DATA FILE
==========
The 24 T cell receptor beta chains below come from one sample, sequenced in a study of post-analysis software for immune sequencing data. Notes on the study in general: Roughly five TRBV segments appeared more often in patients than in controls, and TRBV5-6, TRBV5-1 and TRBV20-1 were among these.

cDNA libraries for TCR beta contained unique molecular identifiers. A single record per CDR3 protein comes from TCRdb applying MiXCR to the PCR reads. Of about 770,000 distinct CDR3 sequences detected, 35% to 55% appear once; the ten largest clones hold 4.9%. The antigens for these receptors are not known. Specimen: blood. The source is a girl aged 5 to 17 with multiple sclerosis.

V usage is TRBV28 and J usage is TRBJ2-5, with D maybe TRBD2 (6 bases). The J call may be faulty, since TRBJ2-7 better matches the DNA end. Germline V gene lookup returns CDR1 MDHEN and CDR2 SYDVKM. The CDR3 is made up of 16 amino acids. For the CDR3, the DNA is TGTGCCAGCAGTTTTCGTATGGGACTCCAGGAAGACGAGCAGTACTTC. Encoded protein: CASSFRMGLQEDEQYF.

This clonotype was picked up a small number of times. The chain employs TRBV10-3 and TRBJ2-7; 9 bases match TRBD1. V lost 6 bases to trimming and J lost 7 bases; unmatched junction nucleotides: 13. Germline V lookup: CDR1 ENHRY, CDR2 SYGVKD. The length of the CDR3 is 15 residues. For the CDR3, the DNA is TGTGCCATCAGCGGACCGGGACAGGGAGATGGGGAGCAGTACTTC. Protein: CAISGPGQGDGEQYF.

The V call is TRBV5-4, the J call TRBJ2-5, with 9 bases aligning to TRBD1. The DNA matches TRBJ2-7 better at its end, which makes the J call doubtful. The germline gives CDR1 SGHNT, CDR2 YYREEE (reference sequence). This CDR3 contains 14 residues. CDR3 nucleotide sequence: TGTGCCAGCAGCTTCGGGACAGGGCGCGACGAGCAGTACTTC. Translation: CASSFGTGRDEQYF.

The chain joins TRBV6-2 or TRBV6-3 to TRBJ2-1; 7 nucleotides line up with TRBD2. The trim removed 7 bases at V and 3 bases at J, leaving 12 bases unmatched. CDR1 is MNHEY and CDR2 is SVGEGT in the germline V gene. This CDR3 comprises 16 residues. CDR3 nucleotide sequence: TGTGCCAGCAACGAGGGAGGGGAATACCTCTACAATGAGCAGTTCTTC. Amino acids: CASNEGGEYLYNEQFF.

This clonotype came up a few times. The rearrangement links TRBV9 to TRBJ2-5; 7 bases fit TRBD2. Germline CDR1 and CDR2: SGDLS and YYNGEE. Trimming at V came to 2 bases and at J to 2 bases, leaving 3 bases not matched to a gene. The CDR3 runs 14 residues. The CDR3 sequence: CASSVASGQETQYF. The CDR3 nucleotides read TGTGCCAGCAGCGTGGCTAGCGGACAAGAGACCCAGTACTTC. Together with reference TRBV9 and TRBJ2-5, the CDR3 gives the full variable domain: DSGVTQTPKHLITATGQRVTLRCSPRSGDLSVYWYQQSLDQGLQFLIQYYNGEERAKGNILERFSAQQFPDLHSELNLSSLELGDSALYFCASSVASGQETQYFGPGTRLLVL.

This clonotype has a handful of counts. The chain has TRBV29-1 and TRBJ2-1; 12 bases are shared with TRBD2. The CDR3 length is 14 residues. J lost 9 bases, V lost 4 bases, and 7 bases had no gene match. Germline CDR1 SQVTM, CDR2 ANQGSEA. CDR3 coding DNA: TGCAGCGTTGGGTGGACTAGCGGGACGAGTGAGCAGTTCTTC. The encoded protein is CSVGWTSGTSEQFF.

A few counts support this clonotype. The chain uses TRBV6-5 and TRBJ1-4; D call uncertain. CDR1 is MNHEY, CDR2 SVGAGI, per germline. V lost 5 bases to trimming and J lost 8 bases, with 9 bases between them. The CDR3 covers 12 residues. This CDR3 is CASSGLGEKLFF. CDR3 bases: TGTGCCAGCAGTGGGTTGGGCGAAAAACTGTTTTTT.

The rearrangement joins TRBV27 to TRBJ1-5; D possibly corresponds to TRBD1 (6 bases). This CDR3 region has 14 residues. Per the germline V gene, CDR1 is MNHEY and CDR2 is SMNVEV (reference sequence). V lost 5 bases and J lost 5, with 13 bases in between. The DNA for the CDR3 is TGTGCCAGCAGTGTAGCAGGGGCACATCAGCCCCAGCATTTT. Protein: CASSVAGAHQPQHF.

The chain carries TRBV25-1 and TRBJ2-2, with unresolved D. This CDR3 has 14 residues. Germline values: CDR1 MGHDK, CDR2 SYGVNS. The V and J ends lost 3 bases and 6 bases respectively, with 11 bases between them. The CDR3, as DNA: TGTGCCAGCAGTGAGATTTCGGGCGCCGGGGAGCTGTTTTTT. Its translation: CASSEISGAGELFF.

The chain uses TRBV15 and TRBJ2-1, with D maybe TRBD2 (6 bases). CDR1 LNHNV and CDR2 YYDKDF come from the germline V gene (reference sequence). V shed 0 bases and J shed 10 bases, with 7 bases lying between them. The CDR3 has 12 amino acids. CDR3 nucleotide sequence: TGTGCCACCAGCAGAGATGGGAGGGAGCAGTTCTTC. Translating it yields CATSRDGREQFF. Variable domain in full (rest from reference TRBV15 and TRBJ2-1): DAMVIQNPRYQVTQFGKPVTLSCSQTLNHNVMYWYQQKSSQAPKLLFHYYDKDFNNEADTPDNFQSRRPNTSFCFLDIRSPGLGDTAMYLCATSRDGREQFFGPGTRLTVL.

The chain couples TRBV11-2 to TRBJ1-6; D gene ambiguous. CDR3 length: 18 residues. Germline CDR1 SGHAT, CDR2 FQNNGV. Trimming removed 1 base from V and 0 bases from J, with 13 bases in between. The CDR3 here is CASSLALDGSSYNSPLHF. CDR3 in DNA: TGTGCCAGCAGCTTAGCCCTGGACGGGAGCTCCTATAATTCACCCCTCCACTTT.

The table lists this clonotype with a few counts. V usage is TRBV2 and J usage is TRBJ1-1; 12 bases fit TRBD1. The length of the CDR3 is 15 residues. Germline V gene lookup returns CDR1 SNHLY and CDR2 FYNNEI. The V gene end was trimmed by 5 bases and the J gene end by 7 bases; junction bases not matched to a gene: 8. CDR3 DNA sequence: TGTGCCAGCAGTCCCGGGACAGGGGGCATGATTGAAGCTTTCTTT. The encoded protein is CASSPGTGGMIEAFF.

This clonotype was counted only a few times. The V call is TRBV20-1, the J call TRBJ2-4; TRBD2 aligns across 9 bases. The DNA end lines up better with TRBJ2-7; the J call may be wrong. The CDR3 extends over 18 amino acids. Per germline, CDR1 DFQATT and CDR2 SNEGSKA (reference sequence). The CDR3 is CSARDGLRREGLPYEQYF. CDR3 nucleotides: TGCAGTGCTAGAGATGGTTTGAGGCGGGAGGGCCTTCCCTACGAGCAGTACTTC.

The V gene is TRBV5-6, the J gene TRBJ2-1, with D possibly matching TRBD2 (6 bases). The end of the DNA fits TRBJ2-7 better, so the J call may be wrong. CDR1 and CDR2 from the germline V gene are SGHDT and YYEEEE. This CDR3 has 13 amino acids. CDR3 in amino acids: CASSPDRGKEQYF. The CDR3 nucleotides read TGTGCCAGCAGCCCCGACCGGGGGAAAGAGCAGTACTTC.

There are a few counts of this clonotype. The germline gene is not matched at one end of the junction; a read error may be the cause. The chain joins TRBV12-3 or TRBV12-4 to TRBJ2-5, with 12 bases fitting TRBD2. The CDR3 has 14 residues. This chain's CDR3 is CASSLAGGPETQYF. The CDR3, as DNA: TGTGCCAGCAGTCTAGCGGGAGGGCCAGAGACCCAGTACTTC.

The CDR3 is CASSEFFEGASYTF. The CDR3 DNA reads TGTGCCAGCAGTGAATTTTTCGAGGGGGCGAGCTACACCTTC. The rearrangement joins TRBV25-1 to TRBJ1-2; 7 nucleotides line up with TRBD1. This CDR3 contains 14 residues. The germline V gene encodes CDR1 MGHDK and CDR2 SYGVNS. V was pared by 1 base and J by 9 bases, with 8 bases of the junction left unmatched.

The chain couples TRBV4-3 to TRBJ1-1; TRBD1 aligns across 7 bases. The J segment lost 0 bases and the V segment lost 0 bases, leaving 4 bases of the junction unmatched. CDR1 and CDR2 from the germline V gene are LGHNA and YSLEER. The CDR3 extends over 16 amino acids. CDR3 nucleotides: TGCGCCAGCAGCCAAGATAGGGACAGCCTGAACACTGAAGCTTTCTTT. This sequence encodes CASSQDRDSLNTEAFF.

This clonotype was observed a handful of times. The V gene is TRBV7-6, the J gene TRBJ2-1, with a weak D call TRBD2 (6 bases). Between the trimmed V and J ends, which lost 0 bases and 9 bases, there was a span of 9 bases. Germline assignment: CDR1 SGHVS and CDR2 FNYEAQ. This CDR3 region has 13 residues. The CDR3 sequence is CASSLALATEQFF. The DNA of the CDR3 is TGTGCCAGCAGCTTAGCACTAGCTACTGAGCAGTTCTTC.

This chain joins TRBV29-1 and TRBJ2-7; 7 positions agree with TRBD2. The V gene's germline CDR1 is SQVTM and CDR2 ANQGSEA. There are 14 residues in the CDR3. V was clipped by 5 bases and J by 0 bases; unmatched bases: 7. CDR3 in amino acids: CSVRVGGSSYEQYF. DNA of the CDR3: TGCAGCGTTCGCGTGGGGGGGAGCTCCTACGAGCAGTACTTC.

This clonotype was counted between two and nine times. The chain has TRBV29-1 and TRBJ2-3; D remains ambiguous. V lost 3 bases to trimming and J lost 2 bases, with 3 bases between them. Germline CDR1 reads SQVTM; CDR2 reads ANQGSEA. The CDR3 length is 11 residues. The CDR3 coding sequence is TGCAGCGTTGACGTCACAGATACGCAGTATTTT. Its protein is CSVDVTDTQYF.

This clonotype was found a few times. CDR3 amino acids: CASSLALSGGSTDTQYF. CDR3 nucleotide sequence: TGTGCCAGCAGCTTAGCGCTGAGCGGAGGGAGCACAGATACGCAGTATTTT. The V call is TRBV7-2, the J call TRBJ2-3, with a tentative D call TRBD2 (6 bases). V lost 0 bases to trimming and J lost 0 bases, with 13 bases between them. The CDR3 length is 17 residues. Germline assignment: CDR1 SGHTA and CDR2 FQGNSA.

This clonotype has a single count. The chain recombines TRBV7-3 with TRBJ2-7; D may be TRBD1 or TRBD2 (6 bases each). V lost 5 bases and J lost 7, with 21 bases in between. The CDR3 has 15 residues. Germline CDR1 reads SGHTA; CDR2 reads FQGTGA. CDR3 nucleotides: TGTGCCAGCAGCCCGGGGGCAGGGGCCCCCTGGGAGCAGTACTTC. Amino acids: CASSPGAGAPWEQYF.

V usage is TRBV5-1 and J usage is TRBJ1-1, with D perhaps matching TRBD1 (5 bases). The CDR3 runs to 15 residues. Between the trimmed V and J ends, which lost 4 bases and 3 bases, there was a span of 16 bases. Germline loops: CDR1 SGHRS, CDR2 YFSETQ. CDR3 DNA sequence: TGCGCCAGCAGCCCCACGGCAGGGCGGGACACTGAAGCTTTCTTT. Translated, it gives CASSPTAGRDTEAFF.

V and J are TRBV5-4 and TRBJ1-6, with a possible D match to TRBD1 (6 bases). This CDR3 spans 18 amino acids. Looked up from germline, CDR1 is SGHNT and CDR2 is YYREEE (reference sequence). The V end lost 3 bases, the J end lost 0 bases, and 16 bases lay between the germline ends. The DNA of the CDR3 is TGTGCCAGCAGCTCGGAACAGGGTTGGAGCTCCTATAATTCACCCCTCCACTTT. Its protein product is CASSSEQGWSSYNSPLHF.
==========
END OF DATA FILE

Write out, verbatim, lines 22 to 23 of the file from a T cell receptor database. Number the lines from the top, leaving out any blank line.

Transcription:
This clonotype was counted between two and nine times. The chain has TRBV29-1 and TRBJ2-3; D remains ambiguous. V lost 3 bases to trimming and J lost 2 bases, with 3 bases between them. Germline CDR1 reads SQVTM; CDR2 reads ANQGSEA. The CDR3 length is 11 residues. The CDR3 coding sequence is TGCAGCGTTGACGTCACAGATACGCAGTATTTT. Its protein is CSVDVTDTQYF.

This clonotype was found a few times. CDR3 amino acids: CASSLALSGGSTDTQYF. CDR3 nucleotide sequence: TGTGCCAGCAGCTTAGCGCTGAGCGGAGGGAGCACAGATACGCAGTATTTT. The V call is TRBV7-2, the J call TRBJ2-3, with a tentative D call TRBD2 (6 bases). V lost 0 bases to trimming and J lost 0 bases, with 13 bases between them. The CDR3 length is 17 residues. Germline assignment: CDR1 SGHTA and CDR2 FQGNSA.